“God’s got the perfect person in mind for you.”
I’ve heard this advice more than once in the last week.
Here’s the thing… I desire marriage and family. Those are undeniably things I want. I’ve actually had the thought “I want a child,” more times than the thought “I want a wife,” but I want both.
Lately I’ve been having a lot of talks with friends about marriage, and singleness. I’ve been thinking a lot about it for myself, considering the pros and cons of each possibility, considering the scriptures, particularly 1 Corinthians 7, and considering what it would be like to be a single pastor some time in the future.
I know what I want in a wife (kindhearted, beautiful, God-fearing, and meek, who likes to dance at weddings and talk about theology), and I know what I want in life (to teach the scriptures, preach the gospel, and raise a family).
These are my desires… but guess what, I don’t always get what I want. No one does, and that’s a good thing, because we want to sin quite often. If everyone always got exactly what they wanted, they would be sinning far more often and happy far less so.
The advice “God’s got the perfect person in mind for you” is a comforting platitude, but it is indefensible, INDEFENSIBLE, for Christians to be spouting it. Because here’s the truth: He might not.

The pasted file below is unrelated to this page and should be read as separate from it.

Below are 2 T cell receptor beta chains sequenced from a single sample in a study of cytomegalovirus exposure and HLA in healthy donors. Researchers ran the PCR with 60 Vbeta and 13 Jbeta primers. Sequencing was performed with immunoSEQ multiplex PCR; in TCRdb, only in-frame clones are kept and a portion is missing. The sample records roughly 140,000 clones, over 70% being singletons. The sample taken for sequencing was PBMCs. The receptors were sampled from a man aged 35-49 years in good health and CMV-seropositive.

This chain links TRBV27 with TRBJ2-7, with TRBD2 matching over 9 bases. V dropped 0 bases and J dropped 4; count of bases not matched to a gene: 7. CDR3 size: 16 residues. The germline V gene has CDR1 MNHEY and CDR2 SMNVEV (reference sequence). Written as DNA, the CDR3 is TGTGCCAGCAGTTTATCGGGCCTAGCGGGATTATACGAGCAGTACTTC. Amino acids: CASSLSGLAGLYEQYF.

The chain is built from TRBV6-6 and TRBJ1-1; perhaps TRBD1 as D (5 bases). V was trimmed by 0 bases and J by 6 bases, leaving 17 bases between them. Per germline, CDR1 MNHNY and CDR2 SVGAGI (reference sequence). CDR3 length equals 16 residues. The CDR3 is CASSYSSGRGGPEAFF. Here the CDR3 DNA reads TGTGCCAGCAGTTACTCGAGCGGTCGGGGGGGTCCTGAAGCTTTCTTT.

God is under no obligation to provide a wife for me. While it would be completely within his nature to graciously provide the perfect wife for me, it would also be perfectly within his nature to graciously keep me single for his service and glory. Both options are likely. Both options are joy-giving. Both options are holy. And while it’s not wrong to want something, that want can easily become sinful.
If my desire for a wife causes me to dishonor my Lord, that desire for a wife is wrong.
Someone I respect wrote “We turn good desires into sinful demands when we believe we cannot be satisfied or fulfilled without them.” I agree with this statement.
God might not have the perfect person in mind for you, and if that’s the case, He’s still good. God might intend for you to remain single and devote your time to service of the body of Christ, and if he does, praise him for it. He may have the perfect person in mind for you, or he may not.
Stop telling people that God’s got the perfect person in mind for them, because you don’t know that.
And if you’re single and some Christian tells you that, make sure you come back with, “Yeah, or he IS the perfection he has in mind for me, and that’s just as good if not better.” Maybe it’ll make them think a little bit about the God in whom they claim to believe, which is always a worthwhile effort.